Sunday, December 4, 2011
In God Is Our Trust, Volume 5 of the Free Men and Dreamers Series, a Review
Wow. Laurie Lewis, writing as L. C. Lewis, completed her five-volume Free Men and Dreamers series. Volume Five, In God is Our Trust was published this fall by Walnut Springs Press.
This series chronicles the lives of the Jed Pearson family and friends who live at the Willows Plantation along the Patuxent River in Maryland before and after the War of 1812. As Les Edgerton says, “When the trouble is gone, the story is over.” Given the setting—the beginning of the industrial revolution when long distance communication consisted of letters that took weeks to arrive, when medical knowledge was still very basic, and great social inequalities were commonplace—there’s lots of potential for trouble. Factor into that a war with England and the political aftermath, and there’s plenty of action and adventure to move the plot along.
I’ve noticed several things as I read through In God Is Our Trust:
1. L. C. Lewis knows her American and British history and is skillful at weaving it into her narrative. Very seldom does the reader get the feeling that they’ve just been the recipient of a data dump.
2. Ms. Lewis also knows how to put familiar historical facts we’ve always known into a wider context, like showing how the climate reaction to the eruption of Mt. Tambora affected the crops of northeast United States in 1816 and, by extension, how it affected the people we care about.
3. L. C. Lewis manages a full cast of characters handily. The way she does it reminds me of my mother knitting argyle socks, with lots of little bobbins hanging down. If mother neglected to knit in the yarn from a particular bobbin at the proper time, the line would be crooked. L. C. Lewis never misses a bobbin. All her characters’ lines are straight.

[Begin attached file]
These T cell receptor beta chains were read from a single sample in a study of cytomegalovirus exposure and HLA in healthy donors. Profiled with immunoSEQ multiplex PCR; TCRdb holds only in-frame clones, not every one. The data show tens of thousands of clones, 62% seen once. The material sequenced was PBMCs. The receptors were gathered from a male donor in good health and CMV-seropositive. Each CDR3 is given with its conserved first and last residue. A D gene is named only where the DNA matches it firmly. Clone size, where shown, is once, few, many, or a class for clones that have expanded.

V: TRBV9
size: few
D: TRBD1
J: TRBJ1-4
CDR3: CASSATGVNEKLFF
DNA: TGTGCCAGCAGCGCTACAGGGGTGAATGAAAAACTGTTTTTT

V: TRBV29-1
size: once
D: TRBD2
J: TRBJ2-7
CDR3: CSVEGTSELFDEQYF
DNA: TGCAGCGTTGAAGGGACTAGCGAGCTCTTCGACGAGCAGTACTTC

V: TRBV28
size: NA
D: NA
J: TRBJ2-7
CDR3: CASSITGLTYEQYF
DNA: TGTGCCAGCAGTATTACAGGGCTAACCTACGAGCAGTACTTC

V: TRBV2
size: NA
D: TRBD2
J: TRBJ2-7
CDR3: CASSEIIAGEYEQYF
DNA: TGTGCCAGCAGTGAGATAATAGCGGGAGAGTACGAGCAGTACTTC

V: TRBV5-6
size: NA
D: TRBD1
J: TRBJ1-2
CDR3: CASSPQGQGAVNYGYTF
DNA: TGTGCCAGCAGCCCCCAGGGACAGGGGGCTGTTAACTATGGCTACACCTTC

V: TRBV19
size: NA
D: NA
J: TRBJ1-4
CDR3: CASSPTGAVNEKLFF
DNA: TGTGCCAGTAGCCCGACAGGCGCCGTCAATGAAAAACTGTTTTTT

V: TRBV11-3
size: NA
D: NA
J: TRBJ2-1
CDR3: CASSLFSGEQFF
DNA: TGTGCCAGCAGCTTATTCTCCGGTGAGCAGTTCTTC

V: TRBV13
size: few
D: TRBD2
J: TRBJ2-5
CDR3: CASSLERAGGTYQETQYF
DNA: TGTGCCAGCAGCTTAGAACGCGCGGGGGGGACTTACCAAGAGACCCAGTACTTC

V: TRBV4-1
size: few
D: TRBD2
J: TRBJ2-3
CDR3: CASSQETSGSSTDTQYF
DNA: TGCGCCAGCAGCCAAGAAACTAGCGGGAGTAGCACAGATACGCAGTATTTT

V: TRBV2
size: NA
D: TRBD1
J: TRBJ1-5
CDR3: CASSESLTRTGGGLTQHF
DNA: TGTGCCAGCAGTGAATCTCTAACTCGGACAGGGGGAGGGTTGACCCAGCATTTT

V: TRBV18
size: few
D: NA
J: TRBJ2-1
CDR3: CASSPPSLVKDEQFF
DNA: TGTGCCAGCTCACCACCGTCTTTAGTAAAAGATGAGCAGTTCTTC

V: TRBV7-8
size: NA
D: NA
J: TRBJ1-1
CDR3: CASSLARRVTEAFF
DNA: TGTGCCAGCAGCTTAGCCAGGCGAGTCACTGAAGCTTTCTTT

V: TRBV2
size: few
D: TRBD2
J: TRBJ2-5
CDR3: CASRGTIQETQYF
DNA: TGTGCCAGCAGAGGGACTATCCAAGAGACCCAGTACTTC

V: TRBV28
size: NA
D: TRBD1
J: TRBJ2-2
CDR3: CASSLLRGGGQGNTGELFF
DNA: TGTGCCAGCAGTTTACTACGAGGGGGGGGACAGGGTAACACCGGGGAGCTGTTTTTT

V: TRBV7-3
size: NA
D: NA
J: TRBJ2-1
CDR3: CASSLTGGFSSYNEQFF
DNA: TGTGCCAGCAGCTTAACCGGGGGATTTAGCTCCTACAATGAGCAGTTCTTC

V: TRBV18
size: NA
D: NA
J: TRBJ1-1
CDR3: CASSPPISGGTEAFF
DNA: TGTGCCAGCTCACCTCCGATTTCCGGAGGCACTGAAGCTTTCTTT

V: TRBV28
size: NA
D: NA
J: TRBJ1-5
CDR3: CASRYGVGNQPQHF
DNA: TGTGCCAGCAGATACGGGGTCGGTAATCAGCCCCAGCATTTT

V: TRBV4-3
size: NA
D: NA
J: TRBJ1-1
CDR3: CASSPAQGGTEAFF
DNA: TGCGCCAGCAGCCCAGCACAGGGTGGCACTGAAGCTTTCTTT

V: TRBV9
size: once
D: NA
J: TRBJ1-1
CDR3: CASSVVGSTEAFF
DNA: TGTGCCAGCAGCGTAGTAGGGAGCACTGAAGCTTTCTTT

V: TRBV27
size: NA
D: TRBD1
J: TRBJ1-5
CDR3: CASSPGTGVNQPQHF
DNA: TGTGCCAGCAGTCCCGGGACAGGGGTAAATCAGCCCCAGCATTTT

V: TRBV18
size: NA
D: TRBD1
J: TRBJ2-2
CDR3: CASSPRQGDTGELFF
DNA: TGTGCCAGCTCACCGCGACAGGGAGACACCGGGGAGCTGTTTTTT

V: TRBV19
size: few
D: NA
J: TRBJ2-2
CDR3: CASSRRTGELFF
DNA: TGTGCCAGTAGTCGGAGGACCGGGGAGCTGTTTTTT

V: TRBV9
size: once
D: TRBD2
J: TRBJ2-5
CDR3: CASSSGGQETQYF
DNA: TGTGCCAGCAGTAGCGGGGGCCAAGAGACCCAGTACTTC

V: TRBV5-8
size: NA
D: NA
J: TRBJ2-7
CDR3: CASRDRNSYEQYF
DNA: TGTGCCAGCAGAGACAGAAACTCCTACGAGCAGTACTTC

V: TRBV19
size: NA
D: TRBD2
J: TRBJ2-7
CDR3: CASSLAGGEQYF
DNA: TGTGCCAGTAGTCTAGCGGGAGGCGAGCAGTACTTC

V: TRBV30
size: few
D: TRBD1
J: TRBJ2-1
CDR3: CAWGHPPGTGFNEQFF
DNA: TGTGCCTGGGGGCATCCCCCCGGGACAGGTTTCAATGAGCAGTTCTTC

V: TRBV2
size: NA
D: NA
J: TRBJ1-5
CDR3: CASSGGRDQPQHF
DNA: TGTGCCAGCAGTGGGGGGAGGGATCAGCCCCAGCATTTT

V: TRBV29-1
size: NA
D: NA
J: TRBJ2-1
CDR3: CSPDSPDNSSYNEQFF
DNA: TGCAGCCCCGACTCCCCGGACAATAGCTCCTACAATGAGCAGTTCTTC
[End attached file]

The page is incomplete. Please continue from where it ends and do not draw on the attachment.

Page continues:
4. L. C. Lewis lets us see undercurrents forming that we know will bear fruit later in American History. Of particular interest to me was to see the beginning of the abolitionist movement decades before the Civil War. Also, L. C. Lewis shows us the beginning of the Church of Jesus Christ of Latter-day Saints (Mormon). This was an American phenomenon that had its roots in the time and place that Lewis chronicles with the Pearson family, and it goes on to have a profound influence on American Westward expansion. I remember that unit from when I taught fifth grade.
5. L. C. Lewis does a masterful job of letting us see how events in American history affect the lives of American people of different social strata. Though Jed Pearson, as a landowner and senator, moves in exalted circles when he’s at the capitol, at home in his farmer clothes he works with common people who are his lifelong friends. We get to know and care about both exalted and common.
6. L. C. Lewis’s villains have some redeeming qualities. We see them as the products of the world they live in, and they are believable and true in their villainy from book to book.
I enjoyed the Free Men and Dreamer series and highly recommend it. I particularly enjoyed getting to see how the historical figures were viewed by people of their own time: Dolley Madison, Andrew Jackson, Francis Scott Key, and Joseph Smith, Jr. L. C. Lewis gave me a glimpse of each of these people from a different perspective than my 5th Grade Teacher’s Guide. In God is Our Trust was a nice ending to the series. We saw both Jed and Hannah Pearson as mature, responsible individuals and, though we knew the trouble wasn’t gone yet, we felt confident that they could handle anything that came along.